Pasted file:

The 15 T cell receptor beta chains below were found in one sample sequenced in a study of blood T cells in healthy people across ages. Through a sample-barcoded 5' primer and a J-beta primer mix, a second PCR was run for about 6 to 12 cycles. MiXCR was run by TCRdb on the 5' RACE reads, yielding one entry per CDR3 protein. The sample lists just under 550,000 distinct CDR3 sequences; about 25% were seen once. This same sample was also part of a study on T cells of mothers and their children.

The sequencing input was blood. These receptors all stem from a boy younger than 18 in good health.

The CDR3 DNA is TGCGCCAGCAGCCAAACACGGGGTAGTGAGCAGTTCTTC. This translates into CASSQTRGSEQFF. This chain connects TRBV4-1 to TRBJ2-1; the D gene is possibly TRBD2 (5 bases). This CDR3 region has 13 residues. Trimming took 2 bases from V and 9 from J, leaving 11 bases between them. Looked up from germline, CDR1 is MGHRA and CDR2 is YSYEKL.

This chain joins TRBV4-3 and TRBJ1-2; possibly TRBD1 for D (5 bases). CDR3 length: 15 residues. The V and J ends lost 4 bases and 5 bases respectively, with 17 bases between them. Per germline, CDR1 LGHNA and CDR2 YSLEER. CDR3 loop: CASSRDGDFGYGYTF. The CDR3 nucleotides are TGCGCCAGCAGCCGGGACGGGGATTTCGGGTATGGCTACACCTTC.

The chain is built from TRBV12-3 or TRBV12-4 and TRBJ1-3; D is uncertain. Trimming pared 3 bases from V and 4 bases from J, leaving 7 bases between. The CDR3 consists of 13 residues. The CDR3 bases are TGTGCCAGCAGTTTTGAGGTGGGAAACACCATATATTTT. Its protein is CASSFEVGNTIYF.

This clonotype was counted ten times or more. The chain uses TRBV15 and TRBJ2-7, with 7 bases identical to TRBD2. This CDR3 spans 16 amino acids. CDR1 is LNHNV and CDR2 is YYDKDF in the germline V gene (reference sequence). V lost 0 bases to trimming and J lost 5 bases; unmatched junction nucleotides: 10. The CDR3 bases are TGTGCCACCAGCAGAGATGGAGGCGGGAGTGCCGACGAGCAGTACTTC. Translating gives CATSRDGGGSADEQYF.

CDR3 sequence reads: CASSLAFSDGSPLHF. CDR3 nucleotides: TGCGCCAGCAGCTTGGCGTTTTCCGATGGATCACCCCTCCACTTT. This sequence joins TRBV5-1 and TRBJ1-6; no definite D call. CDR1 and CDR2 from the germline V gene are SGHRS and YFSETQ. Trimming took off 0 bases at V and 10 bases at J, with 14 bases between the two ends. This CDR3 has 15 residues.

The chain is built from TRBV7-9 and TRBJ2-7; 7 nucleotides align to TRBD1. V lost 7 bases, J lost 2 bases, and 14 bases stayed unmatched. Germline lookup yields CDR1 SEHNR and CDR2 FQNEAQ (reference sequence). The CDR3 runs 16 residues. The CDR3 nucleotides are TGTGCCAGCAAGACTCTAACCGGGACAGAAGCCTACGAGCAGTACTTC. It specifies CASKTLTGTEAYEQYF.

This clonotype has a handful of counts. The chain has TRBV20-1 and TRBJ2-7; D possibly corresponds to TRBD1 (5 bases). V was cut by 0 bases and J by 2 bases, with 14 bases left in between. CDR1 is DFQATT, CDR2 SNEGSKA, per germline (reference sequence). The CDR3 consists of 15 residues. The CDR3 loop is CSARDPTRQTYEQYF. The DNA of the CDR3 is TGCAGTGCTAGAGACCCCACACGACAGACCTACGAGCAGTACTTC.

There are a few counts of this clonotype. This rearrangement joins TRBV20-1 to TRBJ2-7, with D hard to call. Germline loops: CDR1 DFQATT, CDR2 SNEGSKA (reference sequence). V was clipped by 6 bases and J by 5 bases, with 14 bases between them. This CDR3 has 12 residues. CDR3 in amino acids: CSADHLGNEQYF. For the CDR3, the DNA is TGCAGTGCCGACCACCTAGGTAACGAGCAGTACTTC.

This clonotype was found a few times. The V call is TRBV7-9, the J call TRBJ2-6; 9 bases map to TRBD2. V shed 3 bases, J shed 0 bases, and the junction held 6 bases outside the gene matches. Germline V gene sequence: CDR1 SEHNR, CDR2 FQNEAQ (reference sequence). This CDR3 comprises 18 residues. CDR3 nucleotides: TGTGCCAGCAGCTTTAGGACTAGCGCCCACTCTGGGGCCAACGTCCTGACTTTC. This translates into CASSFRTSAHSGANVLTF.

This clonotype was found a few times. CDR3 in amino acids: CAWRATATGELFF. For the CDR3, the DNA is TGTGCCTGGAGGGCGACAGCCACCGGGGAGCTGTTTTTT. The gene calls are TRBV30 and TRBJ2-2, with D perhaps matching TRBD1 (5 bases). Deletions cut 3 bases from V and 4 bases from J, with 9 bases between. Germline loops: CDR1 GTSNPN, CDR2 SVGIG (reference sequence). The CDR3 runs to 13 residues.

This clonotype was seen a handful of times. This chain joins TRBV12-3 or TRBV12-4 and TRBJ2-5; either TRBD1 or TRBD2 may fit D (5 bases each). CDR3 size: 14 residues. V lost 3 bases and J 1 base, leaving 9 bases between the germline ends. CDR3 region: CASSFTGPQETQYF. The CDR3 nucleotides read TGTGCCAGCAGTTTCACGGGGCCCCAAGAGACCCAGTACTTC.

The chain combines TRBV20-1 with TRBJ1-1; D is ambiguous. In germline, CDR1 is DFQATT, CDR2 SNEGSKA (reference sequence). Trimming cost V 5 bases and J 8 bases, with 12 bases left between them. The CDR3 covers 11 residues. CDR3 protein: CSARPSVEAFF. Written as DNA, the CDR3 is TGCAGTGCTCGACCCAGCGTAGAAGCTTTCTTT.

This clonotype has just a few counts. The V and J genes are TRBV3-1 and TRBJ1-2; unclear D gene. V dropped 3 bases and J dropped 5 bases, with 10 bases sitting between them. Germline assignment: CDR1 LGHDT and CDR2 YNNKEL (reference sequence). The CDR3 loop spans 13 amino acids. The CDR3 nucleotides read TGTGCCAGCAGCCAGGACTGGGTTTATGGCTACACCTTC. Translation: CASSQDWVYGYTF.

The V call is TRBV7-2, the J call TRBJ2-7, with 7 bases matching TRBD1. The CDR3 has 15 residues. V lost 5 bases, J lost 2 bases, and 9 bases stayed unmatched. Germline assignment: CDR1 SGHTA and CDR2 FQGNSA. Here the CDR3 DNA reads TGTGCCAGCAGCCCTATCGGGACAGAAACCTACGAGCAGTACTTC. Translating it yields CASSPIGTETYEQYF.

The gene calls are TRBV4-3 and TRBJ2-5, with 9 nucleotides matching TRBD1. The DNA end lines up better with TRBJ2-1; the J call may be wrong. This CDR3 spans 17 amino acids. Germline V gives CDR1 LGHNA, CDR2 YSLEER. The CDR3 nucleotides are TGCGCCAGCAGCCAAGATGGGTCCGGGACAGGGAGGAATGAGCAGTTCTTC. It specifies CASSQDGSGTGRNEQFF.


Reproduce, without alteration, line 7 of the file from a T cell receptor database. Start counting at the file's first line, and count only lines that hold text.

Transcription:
CDR3 sequence reads: CASSLAFSDGSPLHF. CDR3 nucleotides: TGCGCCAGCAGCTTGGCGTTTTCCGATGGATCACCCCTCCACTTT. This sequence joins TRBV5-1 and TRBJ1-6; no definite D call. CDR1 and CDR2 from the germline V gene are SGHRS and YFSETQ. Trimming took off 0 bases at V and 10 bases at J, with 14 bases between the two ends. This CDR3 has 15 residues.